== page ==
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Cubs

Cubs take advantage of windy day at Wrigley

The Cubs' Ben Zobrist (left) celebrates his two-run home run with teammate Jason Heyward during the sixth inning against the Minnesota Twins on Friday at Wrigley Field.
The Cubs' Ben Zobrist (left) celebrates his two-run home run with teammate Jason Heyward during the sixth inning against the Minnesota Twins on Friday at Wrigley Field.

CHICAGO – It wasn’t all that many weeks ago that the Cubs were reporting wind chill factors at Wrigley Field.

On Friday, the blast furnace came on, and with it, the Cubs’ bats heated up in a 10-6 victory over the Minnesota Twins.

“That’s as hot as I’ve been here,” said Cubs manager Joe Maddon, whose team improved to 45-35. “That was like the instructional league in Arizona. That was unbelievable.”

Instead of a wind chill, the temperature of 96 made it the hottest game since it hit 97 on July 20, 2011. The Cubs also reported a heat index of 106 on Friday.

The ball usually flies on days like that, and the Cubs took advantage. Addison Russell hit a grand slam in the fifth inning to rally the Cubs from a 5-2 deficit. Joining Russell in the home run derby were Jason Heyward, Ben Zobrist and Kyle Schwarber, who blasted one well over the center field wall in the seventh.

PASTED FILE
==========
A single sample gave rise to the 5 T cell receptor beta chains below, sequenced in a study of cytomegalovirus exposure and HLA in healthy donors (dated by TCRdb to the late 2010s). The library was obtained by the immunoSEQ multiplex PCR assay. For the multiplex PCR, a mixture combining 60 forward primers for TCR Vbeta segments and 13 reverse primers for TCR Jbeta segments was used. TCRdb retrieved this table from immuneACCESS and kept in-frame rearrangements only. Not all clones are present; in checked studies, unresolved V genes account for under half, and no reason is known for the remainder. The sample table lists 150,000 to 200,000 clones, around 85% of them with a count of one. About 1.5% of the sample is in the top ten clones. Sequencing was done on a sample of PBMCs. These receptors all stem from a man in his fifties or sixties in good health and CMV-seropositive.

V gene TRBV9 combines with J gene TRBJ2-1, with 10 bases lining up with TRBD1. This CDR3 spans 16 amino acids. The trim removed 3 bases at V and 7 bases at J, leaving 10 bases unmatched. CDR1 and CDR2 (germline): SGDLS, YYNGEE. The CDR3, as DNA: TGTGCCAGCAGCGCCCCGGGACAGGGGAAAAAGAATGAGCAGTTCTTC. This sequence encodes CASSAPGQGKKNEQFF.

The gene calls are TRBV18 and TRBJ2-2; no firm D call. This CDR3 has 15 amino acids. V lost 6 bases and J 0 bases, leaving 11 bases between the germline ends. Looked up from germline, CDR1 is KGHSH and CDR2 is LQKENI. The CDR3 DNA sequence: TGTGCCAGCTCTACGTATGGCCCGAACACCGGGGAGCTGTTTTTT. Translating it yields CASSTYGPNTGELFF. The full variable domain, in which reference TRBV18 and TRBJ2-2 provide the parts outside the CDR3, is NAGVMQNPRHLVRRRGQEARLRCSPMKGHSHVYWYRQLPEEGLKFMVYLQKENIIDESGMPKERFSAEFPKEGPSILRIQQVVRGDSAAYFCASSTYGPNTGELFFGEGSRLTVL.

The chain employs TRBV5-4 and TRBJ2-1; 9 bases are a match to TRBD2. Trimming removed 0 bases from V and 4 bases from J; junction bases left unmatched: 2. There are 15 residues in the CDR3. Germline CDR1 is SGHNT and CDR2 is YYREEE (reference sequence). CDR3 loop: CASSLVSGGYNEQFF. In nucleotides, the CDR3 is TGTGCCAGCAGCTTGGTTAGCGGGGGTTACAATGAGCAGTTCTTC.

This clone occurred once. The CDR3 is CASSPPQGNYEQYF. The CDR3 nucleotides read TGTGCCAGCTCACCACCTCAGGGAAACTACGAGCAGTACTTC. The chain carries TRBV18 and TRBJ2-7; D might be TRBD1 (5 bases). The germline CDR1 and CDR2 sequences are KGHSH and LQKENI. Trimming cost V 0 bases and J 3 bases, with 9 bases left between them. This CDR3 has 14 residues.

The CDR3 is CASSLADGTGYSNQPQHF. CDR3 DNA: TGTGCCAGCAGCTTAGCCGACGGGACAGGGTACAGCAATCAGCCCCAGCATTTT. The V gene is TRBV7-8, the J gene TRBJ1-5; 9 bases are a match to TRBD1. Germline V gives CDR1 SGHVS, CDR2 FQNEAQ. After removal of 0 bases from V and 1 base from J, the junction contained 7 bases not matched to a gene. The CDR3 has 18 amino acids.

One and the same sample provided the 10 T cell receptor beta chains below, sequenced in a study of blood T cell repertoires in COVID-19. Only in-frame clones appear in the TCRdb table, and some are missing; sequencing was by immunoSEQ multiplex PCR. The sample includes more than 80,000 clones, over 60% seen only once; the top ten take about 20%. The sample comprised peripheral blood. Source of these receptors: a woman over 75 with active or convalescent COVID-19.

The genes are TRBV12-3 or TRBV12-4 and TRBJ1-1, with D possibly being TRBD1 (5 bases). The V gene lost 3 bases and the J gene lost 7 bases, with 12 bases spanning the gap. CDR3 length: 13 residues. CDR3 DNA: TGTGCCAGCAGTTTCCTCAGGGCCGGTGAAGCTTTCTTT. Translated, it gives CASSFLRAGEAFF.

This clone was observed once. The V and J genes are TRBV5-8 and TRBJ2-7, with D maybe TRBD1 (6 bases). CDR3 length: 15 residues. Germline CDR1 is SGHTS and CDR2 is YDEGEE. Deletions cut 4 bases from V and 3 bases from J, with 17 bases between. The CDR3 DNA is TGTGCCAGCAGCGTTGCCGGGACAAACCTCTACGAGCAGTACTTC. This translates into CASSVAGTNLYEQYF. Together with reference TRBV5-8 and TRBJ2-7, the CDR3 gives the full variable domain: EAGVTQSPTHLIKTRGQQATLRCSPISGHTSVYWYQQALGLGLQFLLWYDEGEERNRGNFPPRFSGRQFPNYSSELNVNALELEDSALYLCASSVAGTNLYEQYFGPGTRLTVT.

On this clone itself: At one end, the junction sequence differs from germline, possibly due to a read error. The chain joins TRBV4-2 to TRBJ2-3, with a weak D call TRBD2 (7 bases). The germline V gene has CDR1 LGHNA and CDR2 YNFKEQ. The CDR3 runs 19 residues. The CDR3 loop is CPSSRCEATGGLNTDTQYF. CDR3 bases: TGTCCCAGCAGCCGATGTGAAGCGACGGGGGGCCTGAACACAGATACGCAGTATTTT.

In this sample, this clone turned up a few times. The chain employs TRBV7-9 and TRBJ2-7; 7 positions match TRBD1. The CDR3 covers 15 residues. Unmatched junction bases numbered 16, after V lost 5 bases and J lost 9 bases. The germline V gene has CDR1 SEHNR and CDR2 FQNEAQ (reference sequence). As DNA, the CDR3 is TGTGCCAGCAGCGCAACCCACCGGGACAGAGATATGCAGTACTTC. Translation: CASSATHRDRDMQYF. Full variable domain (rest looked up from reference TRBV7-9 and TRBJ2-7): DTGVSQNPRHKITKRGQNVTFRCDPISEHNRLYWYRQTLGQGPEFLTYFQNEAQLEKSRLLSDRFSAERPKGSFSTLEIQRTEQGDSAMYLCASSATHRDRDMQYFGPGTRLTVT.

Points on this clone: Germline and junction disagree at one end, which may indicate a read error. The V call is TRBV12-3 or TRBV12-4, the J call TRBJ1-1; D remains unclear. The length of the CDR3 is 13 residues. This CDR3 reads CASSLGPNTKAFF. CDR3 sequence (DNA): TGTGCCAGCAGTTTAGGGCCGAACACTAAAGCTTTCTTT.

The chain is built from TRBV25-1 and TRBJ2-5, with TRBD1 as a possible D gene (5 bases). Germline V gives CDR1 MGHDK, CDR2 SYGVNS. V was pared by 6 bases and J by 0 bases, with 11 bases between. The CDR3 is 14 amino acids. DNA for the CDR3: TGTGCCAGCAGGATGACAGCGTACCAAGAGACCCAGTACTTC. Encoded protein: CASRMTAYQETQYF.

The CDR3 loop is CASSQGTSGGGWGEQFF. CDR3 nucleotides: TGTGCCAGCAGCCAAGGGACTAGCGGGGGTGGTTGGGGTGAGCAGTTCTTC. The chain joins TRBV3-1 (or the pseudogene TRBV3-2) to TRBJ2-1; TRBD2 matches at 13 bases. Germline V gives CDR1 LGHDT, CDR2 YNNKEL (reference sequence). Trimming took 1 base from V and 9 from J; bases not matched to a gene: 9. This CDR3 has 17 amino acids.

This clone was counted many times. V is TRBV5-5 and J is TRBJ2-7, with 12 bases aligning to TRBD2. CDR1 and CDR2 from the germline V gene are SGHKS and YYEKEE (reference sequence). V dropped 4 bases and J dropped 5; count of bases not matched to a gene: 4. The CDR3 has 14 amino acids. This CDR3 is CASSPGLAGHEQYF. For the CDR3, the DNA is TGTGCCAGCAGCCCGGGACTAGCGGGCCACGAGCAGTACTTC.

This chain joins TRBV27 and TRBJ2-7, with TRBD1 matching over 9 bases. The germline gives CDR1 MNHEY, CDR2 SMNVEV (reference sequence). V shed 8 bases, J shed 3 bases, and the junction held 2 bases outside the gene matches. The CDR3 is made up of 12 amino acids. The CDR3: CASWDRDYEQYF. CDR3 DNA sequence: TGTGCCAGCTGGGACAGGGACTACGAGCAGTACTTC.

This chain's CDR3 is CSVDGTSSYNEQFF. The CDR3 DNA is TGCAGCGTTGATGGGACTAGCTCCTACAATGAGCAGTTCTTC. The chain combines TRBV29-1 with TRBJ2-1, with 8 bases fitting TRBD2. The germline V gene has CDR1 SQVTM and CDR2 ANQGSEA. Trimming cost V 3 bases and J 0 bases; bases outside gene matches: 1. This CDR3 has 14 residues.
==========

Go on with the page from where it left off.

“I’m happy now that it’s summertime in Chicago because balls are flying,” said Russell, who got under a pitch from Twins starter Jose Berrios and watched it carry. “I was happy to see it go out.”

Russell’s name wasn’t mentioned a whole lot during the first two and a half months of the season, but now he’s starting to surge. The grand slam gave him two homers and eight RBIs in his past two games. He now has five homers for the season to go along with a line of .282/.354/.407.

“I’ve just been really trying to work on my approach with [hitting coach Chili Davis] and myself, as well as my discipline at the plate,” he said. “It looks like it’s getting better. But [I’m] just trying to develop my approach.”

It’s never easy to pitch on a day like Friday, but starter Mike Montgomery (3-2) managed to survive five innings, as he gave up seven hits and five runs (three earned). Montgomery allowed a three-run homer to Joe Mauer in the second and a two-run double to Mauer in the fourth.

“Going in, I knew the conditions were going to be tough,” he said. “It was hot, but [the approach] was just to keep it close. [My teammates] are unbelievable. I knew if I could keep it close that we were going to make it happen. Those guys really picked me up today. It wasn’t the easiest day to pitch, but for me, it was keep it close, give our team a chance. It worked out.”

Montgomery was fortunate to get the win because Maddon nearly batted for him in the fourth. No. 8 batter Chris Gimenez grounded into a double play, and Maddon allowed Montgomery to bat instead of using pinch-hitter Tommy La Stella. Maddon provided insight into his thinking, especially with a taxed bullpen.

“I think the part of our game that people don’t talk about enough is the interconnectedness of one day to the next,” Maddon said. “To really understand how you do this and how you work the bullpen and how you’ve got to give guys rest, just don’t think about the game on June 29. It was connected to the game on the 28th and the 30th and so forth.

“You’ve got to think about all that stuff in the moment tonight, and that’s why I chose to not hit Tommy with just one RBI potential with two outs, and I thought it was important that Montgomery got one more.”

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